Lessons From the Challenger Tragedy
Those who saw it never forgot: the Space Shuttle Challenger launched on January 28, 1986 only to break apart 73 seconds later, killing seven astronauts, including the first ”teacher in space” – Christa McAuliffe.
We revisit the tragic event – and the 2003 Columbia disaster – through interviews with key participants, and explores the forces that lead groups within large organizations to make dreadfully wrong decisions.
View full episodes at PBS.org/RetroReport.
More Stories From Retro Report on PBS
A New Housing Program to Fight Poverty has an Unexpected History
Some cities are trying to help poor children succeed by having their families move to middle-income, so-called "opportunity areas" -- an idea that was once politically impossible.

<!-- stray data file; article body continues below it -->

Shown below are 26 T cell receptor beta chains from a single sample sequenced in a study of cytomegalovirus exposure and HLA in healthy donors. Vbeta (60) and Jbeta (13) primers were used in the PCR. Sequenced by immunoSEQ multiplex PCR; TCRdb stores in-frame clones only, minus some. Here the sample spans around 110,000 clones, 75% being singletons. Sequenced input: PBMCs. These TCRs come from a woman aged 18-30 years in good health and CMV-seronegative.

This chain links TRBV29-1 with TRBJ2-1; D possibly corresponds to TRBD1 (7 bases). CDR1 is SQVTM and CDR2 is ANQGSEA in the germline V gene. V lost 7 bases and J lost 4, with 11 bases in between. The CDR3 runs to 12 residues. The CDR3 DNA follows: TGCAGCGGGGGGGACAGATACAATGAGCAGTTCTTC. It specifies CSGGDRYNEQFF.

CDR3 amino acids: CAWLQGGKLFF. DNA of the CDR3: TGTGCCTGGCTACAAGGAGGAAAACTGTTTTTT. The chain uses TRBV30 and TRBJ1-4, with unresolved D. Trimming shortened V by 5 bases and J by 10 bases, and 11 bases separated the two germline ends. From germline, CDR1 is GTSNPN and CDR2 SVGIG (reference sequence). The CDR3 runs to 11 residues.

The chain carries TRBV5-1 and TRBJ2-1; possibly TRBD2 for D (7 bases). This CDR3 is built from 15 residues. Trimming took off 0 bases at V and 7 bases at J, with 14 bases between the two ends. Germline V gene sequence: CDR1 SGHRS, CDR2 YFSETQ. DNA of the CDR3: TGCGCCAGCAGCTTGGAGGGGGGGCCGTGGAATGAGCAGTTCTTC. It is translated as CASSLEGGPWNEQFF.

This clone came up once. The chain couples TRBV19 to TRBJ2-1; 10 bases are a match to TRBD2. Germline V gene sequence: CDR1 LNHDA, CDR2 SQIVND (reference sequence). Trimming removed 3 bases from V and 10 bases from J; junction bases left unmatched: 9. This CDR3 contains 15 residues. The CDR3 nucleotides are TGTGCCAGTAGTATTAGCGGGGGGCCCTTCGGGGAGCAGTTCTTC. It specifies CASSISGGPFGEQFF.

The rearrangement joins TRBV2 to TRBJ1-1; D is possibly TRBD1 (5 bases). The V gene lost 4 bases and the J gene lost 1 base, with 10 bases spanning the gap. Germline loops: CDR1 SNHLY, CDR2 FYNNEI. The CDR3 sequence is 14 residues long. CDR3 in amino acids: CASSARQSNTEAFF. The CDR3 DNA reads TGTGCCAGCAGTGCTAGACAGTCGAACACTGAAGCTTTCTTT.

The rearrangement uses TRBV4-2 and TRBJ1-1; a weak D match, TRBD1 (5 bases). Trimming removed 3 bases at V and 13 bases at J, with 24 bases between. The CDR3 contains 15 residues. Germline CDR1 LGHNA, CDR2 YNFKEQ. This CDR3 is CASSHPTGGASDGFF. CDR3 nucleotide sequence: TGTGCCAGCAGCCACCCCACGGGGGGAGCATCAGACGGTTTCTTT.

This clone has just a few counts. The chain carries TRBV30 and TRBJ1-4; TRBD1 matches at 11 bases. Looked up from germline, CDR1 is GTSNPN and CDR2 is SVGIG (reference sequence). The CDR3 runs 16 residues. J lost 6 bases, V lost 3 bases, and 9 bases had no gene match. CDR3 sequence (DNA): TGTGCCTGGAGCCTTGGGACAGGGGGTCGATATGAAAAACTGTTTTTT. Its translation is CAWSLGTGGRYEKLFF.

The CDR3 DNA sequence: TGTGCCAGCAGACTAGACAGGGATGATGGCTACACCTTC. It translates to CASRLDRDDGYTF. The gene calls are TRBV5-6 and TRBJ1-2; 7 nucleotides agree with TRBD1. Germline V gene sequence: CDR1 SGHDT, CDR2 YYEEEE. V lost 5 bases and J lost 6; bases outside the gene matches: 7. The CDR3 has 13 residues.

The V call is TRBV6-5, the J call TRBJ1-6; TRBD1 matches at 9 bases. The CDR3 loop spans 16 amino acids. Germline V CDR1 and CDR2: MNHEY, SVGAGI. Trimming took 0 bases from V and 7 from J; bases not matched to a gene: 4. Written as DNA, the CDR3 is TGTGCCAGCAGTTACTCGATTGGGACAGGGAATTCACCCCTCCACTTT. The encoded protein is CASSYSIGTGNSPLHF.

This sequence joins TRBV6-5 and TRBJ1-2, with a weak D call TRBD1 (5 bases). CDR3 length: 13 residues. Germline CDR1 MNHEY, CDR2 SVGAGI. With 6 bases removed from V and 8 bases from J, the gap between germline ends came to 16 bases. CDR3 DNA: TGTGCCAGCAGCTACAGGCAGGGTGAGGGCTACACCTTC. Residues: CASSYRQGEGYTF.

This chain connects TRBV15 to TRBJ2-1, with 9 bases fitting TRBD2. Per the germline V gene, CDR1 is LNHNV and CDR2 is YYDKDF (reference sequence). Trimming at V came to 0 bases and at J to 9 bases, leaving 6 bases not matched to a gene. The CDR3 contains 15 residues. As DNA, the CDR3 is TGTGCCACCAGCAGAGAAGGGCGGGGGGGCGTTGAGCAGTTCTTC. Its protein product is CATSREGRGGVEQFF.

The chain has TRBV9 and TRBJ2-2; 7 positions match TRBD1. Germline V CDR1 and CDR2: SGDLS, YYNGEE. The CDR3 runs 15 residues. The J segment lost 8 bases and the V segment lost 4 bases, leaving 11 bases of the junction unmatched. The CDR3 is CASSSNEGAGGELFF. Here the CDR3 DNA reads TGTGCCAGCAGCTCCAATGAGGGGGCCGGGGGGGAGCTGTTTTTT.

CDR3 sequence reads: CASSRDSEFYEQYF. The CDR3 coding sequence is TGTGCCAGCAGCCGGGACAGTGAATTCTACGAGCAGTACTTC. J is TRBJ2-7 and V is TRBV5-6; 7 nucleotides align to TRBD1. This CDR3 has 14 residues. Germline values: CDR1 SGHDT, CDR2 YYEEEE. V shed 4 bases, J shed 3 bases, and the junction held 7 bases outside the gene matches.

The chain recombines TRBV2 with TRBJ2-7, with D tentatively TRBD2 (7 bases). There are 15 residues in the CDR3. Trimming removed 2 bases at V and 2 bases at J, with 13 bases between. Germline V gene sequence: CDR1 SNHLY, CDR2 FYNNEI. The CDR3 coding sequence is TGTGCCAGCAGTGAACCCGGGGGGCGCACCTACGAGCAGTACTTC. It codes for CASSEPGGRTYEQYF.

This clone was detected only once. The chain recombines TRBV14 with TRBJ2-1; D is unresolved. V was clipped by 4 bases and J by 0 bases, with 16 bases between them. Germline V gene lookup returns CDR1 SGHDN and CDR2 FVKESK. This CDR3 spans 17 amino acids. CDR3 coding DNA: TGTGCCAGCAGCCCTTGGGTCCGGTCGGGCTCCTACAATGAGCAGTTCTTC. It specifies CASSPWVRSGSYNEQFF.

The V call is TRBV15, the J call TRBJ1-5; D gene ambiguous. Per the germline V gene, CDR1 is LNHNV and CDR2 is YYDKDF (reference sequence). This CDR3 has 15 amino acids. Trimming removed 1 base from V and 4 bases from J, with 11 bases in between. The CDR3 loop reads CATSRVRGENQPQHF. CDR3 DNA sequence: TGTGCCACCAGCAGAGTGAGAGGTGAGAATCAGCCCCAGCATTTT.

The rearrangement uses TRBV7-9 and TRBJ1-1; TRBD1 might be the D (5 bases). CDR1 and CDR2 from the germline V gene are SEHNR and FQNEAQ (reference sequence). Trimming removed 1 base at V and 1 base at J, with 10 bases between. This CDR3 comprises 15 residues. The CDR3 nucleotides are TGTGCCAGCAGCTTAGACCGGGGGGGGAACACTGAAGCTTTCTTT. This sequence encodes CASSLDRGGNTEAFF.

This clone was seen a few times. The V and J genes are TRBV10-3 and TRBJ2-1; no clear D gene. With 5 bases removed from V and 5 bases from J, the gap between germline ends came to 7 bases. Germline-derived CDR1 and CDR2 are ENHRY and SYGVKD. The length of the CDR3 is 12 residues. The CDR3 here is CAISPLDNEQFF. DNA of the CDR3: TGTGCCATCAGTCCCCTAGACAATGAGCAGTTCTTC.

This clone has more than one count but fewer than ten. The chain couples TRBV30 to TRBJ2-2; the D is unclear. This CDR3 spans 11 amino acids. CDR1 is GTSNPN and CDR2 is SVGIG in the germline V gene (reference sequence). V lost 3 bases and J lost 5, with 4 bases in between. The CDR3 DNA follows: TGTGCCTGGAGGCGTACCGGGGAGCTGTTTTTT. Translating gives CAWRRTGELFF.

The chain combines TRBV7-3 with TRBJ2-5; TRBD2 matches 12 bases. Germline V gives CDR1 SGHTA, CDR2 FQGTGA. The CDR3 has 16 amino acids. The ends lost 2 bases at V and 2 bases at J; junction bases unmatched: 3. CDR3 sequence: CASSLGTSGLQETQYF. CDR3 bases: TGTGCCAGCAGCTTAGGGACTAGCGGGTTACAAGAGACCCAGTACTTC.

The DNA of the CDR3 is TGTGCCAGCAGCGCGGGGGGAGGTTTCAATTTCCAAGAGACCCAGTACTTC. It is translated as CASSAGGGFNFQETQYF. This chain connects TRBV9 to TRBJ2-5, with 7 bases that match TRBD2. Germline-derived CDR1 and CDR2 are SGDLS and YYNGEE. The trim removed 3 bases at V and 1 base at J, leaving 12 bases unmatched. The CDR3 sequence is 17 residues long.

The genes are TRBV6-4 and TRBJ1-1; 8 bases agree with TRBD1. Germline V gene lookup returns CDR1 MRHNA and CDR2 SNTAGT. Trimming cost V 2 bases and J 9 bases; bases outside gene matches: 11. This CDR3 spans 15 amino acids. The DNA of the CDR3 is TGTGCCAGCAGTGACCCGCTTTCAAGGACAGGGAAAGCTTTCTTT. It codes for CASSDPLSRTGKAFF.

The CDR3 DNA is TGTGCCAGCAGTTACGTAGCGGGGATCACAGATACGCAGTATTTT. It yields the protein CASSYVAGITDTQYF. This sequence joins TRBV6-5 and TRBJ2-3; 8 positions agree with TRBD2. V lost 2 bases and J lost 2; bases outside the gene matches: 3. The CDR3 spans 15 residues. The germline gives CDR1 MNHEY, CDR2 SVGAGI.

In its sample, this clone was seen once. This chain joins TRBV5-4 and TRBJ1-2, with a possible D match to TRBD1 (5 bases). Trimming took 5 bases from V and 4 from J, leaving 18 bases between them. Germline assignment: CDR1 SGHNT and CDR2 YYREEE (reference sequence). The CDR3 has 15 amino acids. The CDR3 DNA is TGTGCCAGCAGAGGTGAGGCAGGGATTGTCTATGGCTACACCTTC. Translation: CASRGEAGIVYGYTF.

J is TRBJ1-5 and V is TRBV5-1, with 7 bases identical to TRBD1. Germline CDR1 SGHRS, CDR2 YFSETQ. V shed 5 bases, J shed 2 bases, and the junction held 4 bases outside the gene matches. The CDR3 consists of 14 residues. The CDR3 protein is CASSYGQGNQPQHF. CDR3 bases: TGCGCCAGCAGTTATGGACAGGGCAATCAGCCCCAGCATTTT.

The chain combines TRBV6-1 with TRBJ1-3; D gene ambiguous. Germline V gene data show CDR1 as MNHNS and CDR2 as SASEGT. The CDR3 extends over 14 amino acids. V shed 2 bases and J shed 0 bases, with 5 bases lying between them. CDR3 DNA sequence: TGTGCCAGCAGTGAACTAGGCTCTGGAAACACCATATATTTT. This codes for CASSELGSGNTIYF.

Send In the Special Ops Forces
The rise of special operations units today can be traced to two historic military missions -- one a legendary success, the other a spectacular failure.
The Misunderstood McDonald's Hot Coffee Lawsuit
Stella Liebeck was vilified when she was awarded millions after spilling McDonald's coffee in her lap. Her complaint sounded frivolous. But the facts told another story.
Trump’s Immigration Rhetoric Echoes a Bitter Fight from the 90s
Today's immigration policies echo an anti-immigration movement 25 years ago in California.